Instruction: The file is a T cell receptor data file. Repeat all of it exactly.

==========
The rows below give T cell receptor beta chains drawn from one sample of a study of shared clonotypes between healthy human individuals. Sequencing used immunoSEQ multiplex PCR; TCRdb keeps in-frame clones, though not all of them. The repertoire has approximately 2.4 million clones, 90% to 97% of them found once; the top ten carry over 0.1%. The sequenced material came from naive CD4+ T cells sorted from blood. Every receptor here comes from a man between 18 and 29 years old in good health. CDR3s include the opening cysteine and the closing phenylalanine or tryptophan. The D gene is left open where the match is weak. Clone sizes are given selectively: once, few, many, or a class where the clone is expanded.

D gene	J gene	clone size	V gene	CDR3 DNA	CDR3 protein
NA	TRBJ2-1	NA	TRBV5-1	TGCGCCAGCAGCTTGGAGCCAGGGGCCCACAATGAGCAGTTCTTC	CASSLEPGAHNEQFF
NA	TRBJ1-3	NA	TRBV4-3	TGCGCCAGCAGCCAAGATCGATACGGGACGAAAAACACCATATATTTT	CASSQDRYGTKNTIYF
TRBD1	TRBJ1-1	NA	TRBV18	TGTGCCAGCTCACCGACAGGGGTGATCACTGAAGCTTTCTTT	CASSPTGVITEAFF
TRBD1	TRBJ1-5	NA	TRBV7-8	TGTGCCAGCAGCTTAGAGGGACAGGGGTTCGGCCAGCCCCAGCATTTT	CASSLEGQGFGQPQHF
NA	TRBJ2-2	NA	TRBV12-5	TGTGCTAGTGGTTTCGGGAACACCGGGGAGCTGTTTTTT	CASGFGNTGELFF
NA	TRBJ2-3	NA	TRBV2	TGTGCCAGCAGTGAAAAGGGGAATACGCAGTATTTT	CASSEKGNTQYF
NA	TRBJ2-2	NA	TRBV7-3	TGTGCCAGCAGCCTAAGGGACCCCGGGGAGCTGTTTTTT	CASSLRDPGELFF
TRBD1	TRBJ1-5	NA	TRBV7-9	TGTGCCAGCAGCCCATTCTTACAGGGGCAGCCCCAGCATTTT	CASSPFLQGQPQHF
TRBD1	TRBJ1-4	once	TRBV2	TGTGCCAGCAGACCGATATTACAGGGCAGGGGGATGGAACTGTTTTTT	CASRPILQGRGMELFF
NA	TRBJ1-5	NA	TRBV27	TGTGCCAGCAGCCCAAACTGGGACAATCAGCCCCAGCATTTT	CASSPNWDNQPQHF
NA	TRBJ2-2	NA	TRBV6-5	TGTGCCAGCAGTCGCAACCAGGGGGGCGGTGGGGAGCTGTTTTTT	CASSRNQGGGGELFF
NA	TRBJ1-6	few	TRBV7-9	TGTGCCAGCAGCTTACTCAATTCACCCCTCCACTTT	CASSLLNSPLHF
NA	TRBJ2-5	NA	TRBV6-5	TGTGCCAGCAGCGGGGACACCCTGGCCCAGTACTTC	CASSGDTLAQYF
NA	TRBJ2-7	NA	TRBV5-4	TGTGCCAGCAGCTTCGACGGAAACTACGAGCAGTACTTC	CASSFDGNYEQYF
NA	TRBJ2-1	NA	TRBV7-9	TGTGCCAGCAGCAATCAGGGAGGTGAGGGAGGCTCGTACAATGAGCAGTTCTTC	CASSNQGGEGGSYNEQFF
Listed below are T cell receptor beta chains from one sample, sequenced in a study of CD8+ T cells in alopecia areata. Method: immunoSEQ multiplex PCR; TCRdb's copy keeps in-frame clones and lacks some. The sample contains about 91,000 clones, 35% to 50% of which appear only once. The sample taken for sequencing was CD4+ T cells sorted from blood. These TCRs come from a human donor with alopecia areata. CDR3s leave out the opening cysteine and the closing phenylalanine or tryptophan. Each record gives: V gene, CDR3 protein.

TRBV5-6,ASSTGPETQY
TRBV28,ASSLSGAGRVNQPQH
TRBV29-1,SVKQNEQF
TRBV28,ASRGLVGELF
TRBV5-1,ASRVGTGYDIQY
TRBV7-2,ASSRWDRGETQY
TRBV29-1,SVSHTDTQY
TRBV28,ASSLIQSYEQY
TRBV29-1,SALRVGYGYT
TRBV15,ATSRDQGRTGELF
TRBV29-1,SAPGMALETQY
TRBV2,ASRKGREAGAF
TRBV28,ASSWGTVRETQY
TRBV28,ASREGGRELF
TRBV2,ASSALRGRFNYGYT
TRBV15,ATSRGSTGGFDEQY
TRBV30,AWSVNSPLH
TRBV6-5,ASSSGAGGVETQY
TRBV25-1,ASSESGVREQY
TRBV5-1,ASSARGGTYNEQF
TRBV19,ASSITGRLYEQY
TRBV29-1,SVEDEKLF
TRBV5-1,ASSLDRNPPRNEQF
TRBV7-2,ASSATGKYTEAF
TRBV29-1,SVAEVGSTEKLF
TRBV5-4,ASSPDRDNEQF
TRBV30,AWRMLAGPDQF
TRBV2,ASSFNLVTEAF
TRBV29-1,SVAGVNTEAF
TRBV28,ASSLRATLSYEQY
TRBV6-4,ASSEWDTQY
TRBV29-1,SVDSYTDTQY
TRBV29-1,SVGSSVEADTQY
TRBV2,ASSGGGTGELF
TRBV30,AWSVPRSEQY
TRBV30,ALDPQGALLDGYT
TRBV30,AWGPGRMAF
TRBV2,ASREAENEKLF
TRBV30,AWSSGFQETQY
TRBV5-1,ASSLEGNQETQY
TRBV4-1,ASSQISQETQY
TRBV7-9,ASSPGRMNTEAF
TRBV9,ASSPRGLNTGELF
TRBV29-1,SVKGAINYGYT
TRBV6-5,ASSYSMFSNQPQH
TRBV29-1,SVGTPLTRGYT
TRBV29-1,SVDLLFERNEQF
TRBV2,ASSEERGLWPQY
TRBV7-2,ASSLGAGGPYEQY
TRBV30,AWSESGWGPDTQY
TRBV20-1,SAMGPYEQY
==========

The rows below give T cell receptor beta chains drawn from one sample of a study of shared clonotypes between healthy human individuals. Sequencing used immunoSEQ multiplex PCR; TCRdb keeps in-frame clones, though not all of them. The repertoire has approximately 2.4 million clones, 90% to 97% of them found once; the top ten carry over 0.1%. The sequenced material came from naive CD4+ T cells sorted from blood. Every receptor here comes from a man between 18 and 29 years old in good health. CDR3s include the opening cysteine and the closing phenylalanine or tryptophan. The D gene is left open where the match is weak. Clone sizes are given selectively: once, few, many, or a class where the clone is expanded.

D gene	J gene	clone size	V gene	CDR3 DNA	CDR3 protein
NA	TRBJ2-1	NA	TRBV5-1	TGCGCCAGCAGCTTGGAGCCAGGGGCCCACAATGAGCAGTTCTTC	CASSLEPGAHNEQFF
NA	TRBJ1-3	NA	TRBV4-3	TGCGCCAGCAGCCAAGATCGATACGGGACGAAAAACACCATATATTTT	CASSQDRYGTKNTIYF
TRBD1	TRBJ1-1	NA	TRBV18	TGTGCCAGCTCACCGACAGGGGTGATCACTGAAGCTTTCTTT	CASSPTGVITEAFF
TRBD1	TRBJ1-5	NA	TRBV7-8	TGTGCCAGCAGCTTAGAGGGACAGGGGTTCGGCCAGCCCCAGCATTTT	CASSLEGQGFGQPQHF
NA	TRBJ2-2	NA	TRBV12-5	TGTGCTAGTGGTTTCGGGAACACCGGGGAGCTGTTTTTT	CASGFGNTGELFF
NA	TRBJ2-3	NA	TRBV2	TGTGCCAGCAGTGAAAAGGGGAATACGCAGTATTTT	CASSEKGNTQYF
NA	TRBJ2-2	NA	TRBV7-3	TGTGCCAGCAGCCTAAGGGACCCCGGGGAGCTGTTTTTT	CASSLRDPGELFF
TRBD1	TRBJ1-5	NA	TRBV7-9	TGTGCCAGCAGCCCATTCTTACAGGGGCAGCCCCAGCATTTT	CASSPFLQGQPQHF
TRBD1	TRBJ1-4	once	TRBV2	TGTGCCAGCAGACCGATATTACAGGGCAGGGGGATGGAACTGTTTTTT	CASRPILQGRGMELFF
NA	TRBJ1-5	NA	TRBV27	TGTGCCAGCAGCCCAAACTGGGACAATCAGCCCCAGCATTTT	CASSPNWDNQPQHF
NA	TRBJ2-2	NA	TRBV6-5	TGTGCCAGCAGTCGCAACCAGGGGGGCGGTGGGGAGCTGTTTTTT	CASSRNQGGGGELFF
NA	TRBJ1-6	few	TRBV7-9	TGTGCCAGCAGCTTACTCAATTCACCCCTCCACTTT	CASSLLNSPLHF
NA	TRBJ2-5	NA	TRBV6-5	TGTGCCAGCAGCGGGGACACCCTGGCCCAGTACTTC	CASSGDTLAQYF
NA	TRBJ2-7	NA	TRBV5-4	TGTGCCAGCAGCTTCGACGGAAACTACGAGCAGTACTTC	CASSFDGNYEQYF
NA	TRBJ2-1	NA	TRBV7-9	TGTGCCAGCAGCAATCAGGGAGGTGAGGGAGGCTCGTACAATGAGCAGTTCTTC	CASSNQGGEGGSYNEQFF
Listed below are T cell receptor beta chains from one sample, sequenced in a study of CD8+ T cells in alopecia areata. Method: immunoSEQ multiplex PCR; TCRdb's copy keeps in-frame clones and lacks some. The sample contains about 91,000 clones, 35% to 50% of which appear only once. The sample taken for sequencing was CD4+ T cells sorted from blood. These TCRs come from a human donor with alopecia areata. CDR3s leave out the opening cysteine and the closing phenylalanine or tryptophan. Each record gives: V gene, CDR3 protein.

TRBV5-6,ASSTGPETQY
TRBV28,ASSLSGAGRVNQPQH
TRBV29-1,SVKQNEQF
TRBV28,ASRGLVGELF
TRBV5-1,ASRVGTGYDIQY
TRBV7-2,ASSRWDRGETQY
TRBV29-1,SVSHTDTQY
TRBV28,ASSLIQSYEQY
TRBV29-1,SALRVGYGYT
TRBV15,ATSRDQGRTGELF
TRBV29-1,SAPGMALETQY
TRBV2,ASRKGREAGAF
TRBV28,ASSWGTVRETQY
TRBV28,ASREGGRELF
TRBV2,ASSALRGRFNYGYT
TRBV15,ATSRGSTGGFDEQY
TRBV30,AWSVNSPLH
TRBV6-5,ASSSGAGGVETQY
TRBV25-1,ASSESGVREQY
TRBV5-1,ASSARGGTYNEQF
TRBV19,ASSITGRLYEQY
TRBV29-1,SVEDEKLF
TRBV5-1,ASSLDRNPPRNEQF
TRBV7-2,ASSATGKYTEAF
TRBV29-1,SVAEVGSTEKLF
TRBV5-4,ASSPDRDNEQF
TRBV30,AWRMLAGPDQF
TRBV2,ASSFNLVTEAF
TRBV29-1,SVAGVNTEAF
TRBV28,ASSLRATLSYEQY
TRBV6-4,ASSEWDTQY
TRBV29-1,SVDSYTDTQY
TRBV29-1,SVGSSVEADTQY
TRBV2,ASSGGGTGELF
TRBV30,AWSVPRSEQY
TRBV30,ALDPQGALLDGYT
TRBV30,AWGPGRMAF
TRBV2,ASREAENEKLF
TRBV30,AWSSGFQETQY
TRBV5-1,ASSLEGNQETQY
TRBV4-1,ASSQISQETQY
TRBV7-9,ASSPGRMNTEAF
TRBV9,ASSPRGLNTGELF
TRBV29-1,SVKGAINYGYT
TRBV6-5,ASSYSMFSNQPQH
TRBV29-1,SVGTPLTRGYT
TRBV29-1,SVDLLFERNEQF
TRBV2,ASSEERGLWPQY
TRBV7-2,ASSLGAGGPYEQY
TRBV30,AWSESGWGPDTQY
TRBV20-1,SAMGPYEQY